Thank God, the joke is finally over. On Sunday, the Tribeca Film Festival premiered Francophrenia (Or Don’t Kill Me, I Know Where the Baby Is), actor/artist/writer/student/whatever James Franco’s look at his stint on General Hospital, as seen through a prism of navel-gazing and self-conscious artiness. It’s a bad film, pretentious and irritating, mistaking preening for candor and self-indulgence for insight. But it’s more than that. Arriving when it does — a good year-plus after our Franco saturation point — it’s like looking at a shameful old yearbook, where you can’t believe that you used to do your hair like that, or wear that sweater-vest. We used to care about this?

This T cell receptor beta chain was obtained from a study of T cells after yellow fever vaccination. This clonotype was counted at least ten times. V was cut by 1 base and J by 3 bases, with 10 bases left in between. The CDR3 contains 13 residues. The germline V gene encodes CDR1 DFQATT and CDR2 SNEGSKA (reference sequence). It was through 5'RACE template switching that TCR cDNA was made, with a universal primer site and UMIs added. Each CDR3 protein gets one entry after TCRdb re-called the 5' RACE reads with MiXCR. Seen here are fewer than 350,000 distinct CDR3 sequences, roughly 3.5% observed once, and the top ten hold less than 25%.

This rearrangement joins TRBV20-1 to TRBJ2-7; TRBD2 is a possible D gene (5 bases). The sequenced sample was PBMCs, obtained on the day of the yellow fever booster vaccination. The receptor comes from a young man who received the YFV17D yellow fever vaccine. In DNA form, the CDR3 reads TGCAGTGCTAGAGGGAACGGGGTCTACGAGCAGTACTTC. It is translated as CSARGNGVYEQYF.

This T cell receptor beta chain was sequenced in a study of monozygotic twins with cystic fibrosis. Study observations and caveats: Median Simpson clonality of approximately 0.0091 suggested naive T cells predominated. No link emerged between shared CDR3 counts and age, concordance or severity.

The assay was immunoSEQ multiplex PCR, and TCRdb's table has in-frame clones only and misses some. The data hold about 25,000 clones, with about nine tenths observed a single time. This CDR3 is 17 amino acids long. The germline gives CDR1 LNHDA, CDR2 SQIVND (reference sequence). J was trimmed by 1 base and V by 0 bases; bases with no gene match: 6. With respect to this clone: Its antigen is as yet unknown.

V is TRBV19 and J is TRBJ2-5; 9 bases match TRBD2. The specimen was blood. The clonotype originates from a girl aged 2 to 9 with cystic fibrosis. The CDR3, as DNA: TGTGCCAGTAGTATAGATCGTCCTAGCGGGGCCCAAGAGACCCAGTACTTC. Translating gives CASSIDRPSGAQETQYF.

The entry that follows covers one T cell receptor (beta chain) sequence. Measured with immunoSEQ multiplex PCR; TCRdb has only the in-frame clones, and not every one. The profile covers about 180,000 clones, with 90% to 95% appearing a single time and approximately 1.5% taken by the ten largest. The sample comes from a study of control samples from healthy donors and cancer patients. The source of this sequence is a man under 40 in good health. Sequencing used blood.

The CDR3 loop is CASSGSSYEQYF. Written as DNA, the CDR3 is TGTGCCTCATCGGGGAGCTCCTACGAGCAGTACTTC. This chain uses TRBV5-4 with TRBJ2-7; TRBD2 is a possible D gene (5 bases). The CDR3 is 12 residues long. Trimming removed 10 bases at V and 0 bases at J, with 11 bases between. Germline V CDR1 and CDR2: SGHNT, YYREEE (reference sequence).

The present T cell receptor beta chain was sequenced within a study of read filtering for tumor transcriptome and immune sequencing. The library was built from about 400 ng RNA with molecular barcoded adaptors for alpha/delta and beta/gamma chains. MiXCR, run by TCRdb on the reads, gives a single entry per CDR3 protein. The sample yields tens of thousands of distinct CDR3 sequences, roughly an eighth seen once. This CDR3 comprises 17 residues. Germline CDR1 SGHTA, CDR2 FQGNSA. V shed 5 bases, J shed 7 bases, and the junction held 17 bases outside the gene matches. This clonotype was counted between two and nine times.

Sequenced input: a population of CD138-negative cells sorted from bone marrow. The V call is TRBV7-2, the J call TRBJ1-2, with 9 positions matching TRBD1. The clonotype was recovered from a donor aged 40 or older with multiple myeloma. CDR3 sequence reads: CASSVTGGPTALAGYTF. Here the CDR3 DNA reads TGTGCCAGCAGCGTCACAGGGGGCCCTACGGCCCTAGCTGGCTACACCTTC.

The film was shot entirely on the evening of June 24, 2010, as Franco made the final episode of his General Hospital arc at a staged event at the Museum of Contemporary Art in Los Angeles. “The episode was never completed,” the opening crawl insists, ominously. (That’s false, by the way.) On the show, he was playing a deranged artist named “Franco” (presumably so he could adopt the habit, in interviews, of referring to himself in the third person); the episode concerned the opening of “Franco”’s big art show, which was happening simultaneously with a kidnapping or something back at the GH. Roughly the first half of the film is comprised of Franco going to the shoot, getting into hair and makeup, having awkward conversations with fans (“I love your signature!”), and wandering around in his tux. It’s all walking and waiting; the camera holds on Franco’s face, often in dead silence, looking intense. It’s a voyeur’s dream — the movie basically consists of the opportunity to stare at a celebrity for 78 minutes.
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